The Routledge Companion to Nineteenth Century Philosophy

By Dean Moyar | Go to book overview

1
SELF-CONSCIOUSNESS,
SYSTEM, DIALECTIC

Scott Jenkins

The problems that would shape early nineteenth-century European philosophy arose out of Immanuel Kant’s realization, early in 1772, that his conception of metaphysics rested upon a problematic assumption. Two years earlier, upon his appointment to the chair of logic and metaphysics at the University of Königsberg, he had outlined his central philosophical views in his Inaugural Dissertation in which he distinguished between sensible knowledge and knowledge possible through pure thought, which he believed to be capable of disclosing the fundamental features of things and relations that are not themselves present to the senses. Like his rationalist predecessors, such as Leibniz and Wolff, Kant took for granted that we are capable of producing such a metaphysics. When he realized that this assumption stood in need of justification, the trajectory of modern European thought underwent a fundamental change. The Critique of Pure Reason was Kant’s attempt to demonstrate that metaphysics is in fact possible. The work both introduced a new philosophical methodology and generated a radically new theory of knowledge and its limitations. The Idealist philosophers who followed Kant, figures such as Karl Reinhold, J. G. Fichte, Friedrich Schelling, and G. W. F. Hegel, all regarded the Critique as the starting point of philosophical activity. But while some saw the completion of Kant’s project as the central task of philosophy, others saw in Kant’s critical philosophy errors and ungrounded assumptions so significant that the method of the Critique had to be abandoned.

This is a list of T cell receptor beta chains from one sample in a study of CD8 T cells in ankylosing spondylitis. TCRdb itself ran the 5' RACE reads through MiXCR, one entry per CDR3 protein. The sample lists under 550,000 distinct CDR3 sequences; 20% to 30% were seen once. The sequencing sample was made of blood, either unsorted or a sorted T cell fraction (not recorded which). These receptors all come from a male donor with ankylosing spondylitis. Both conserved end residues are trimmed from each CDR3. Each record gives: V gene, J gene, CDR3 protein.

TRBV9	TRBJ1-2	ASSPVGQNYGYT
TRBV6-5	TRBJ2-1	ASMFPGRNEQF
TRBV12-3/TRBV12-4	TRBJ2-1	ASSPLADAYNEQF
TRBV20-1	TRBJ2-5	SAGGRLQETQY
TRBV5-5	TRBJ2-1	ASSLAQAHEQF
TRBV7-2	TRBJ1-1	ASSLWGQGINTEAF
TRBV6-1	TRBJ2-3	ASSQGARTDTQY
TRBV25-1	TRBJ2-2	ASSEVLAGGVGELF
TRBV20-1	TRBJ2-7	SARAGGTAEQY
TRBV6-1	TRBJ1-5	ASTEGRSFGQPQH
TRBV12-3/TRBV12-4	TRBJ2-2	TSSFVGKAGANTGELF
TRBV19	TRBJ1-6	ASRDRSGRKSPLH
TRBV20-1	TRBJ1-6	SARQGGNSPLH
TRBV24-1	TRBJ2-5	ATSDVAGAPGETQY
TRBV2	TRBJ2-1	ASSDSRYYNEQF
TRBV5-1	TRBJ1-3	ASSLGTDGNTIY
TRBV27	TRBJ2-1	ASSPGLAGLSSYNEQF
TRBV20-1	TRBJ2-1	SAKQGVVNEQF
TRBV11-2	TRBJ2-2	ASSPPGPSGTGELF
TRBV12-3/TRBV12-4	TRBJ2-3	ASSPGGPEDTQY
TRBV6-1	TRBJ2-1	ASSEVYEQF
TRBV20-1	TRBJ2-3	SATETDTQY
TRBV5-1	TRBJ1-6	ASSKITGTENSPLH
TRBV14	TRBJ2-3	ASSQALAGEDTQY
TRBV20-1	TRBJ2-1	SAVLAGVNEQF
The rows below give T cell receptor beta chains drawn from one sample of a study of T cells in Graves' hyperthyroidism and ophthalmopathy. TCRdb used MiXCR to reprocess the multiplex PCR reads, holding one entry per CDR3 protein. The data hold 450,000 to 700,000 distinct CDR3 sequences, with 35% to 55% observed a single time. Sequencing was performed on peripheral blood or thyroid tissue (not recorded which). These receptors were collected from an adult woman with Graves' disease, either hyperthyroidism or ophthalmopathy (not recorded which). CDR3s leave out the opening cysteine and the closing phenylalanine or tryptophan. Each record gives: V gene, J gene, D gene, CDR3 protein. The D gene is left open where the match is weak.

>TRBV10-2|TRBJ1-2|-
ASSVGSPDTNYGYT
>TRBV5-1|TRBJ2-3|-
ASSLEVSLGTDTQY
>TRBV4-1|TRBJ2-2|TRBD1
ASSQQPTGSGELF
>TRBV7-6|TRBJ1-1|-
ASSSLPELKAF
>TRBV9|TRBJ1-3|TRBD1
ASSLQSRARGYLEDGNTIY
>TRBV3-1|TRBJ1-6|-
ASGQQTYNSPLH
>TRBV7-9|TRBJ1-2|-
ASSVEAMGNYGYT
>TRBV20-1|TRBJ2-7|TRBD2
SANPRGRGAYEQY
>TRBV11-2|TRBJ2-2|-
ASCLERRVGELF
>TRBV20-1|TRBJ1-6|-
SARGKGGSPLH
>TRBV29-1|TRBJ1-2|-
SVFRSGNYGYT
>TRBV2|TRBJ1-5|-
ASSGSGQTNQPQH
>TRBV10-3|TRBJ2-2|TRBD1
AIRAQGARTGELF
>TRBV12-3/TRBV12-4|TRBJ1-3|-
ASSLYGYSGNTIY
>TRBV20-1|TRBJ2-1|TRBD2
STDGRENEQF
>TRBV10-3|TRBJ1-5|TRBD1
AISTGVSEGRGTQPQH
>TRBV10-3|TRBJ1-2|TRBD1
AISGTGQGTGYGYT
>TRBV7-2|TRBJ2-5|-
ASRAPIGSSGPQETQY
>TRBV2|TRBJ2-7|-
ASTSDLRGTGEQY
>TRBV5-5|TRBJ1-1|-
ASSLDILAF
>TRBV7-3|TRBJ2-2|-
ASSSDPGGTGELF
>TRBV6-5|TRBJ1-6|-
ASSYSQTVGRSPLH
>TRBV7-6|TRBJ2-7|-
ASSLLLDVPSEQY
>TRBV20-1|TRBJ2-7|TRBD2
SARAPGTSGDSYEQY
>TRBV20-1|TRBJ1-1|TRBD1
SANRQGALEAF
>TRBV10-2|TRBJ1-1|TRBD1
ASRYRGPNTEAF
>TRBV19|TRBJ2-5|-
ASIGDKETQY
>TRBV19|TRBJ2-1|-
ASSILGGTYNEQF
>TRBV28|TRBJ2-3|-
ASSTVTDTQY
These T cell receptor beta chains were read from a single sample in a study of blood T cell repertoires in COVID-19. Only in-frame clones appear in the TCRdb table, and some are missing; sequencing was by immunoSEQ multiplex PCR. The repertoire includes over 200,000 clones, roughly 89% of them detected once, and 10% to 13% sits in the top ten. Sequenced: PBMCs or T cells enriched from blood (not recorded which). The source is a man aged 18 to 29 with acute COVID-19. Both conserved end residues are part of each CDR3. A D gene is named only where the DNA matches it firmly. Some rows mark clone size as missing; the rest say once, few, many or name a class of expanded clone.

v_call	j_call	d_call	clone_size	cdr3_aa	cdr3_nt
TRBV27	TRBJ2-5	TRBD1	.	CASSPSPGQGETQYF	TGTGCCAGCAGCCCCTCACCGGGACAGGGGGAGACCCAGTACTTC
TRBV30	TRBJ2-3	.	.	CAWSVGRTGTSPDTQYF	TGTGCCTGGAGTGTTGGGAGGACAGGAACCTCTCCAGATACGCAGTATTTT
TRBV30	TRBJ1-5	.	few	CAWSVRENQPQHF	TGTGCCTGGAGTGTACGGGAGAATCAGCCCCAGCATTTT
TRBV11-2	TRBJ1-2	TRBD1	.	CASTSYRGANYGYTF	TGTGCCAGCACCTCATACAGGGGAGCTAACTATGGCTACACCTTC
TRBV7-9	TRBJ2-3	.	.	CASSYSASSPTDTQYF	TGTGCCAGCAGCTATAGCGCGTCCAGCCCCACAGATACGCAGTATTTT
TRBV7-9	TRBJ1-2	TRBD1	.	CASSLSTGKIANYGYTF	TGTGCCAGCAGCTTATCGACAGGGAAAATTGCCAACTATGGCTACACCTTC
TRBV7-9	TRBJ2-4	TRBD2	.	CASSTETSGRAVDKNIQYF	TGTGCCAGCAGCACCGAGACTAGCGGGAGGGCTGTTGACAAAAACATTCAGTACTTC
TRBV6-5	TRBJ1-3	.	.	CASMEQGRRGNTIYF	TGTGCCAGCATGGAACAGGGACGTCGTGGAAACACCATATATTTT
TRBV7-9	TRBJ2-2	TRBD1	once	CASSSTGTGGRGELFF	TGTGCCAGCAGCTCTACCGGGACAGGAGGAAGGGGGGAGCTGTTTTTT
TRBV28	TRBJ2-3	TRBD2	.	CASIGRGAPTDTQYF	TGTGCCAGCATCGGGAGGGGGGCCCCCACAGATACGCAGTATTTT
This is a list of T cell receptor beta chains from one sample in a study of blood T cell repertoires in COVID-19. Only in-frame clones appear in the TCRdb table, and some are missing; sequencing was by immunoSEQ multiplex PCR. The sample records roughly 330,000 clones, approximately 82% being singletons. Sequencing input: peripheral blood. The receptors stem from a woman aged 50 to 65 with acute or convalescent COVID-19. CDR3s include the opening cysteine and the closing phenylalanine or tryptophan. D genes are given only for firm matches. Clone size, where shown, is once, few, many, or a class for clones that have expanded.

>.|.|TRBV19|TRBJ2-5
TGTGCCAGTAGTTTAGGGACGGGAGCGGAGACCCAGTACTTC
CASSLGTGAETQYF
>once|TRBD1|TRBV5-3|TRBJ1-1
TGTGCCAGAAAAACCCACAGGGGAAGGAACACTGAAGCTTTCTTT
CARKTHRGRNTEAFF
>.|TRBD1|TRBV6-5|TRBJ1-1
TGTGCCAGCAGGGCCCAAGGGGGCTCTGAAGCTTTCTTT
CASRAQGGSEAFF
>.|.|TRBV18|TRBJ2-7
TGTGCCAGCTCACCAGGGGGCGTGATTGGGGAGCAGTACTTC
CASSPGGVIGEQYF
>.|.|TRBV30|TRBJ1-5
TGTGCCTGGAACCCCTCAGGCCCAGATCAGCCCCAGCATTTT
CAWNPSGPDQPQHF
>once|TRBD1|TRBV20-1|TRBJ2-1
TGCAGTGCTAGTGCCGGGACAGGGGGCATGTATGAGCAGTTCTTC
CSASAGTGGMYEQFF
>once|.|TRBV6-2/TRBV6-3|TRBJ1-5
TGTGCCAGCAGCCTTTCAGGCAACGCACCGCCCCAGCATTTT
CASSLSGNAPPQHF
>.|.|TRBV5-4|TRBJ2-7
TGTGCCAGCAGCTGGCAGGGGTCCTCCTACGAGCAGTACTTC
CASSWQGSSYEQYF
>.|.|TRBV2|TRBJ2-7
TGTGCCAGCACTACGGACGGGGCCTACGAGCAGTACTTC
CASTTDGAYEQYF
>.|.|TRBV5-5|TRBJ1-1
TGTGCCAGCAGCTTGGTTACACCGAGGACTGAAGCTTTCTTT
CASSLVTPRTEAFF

In this chapter, I begin with the emergence of Kant’s new philosophical method in order to provide a context for the Idealist innovations that followed. I then consider, in part two, the work of Reinhold and Fichte, who regarded themselves as adhering to the spirit of Kant’s critical philosophy while changing its central terms. In their work on the central Kantian notions of representation and self-consciousness, respectively, Reinhold and Fichte aim to provide a firm foundation for the claims of the first Critique. This project leads them to introduce into European thought radically new methodological ideals, such as systematicity in relation to a first principle of philosophy, which give rise to new methods of doing philosophy, such as phenomenological description. The work of Reinhold and Fichte also had a significant effect upon Hegel, and in the third part I consider how Hegel’s rejection of the methodological assumptions of his

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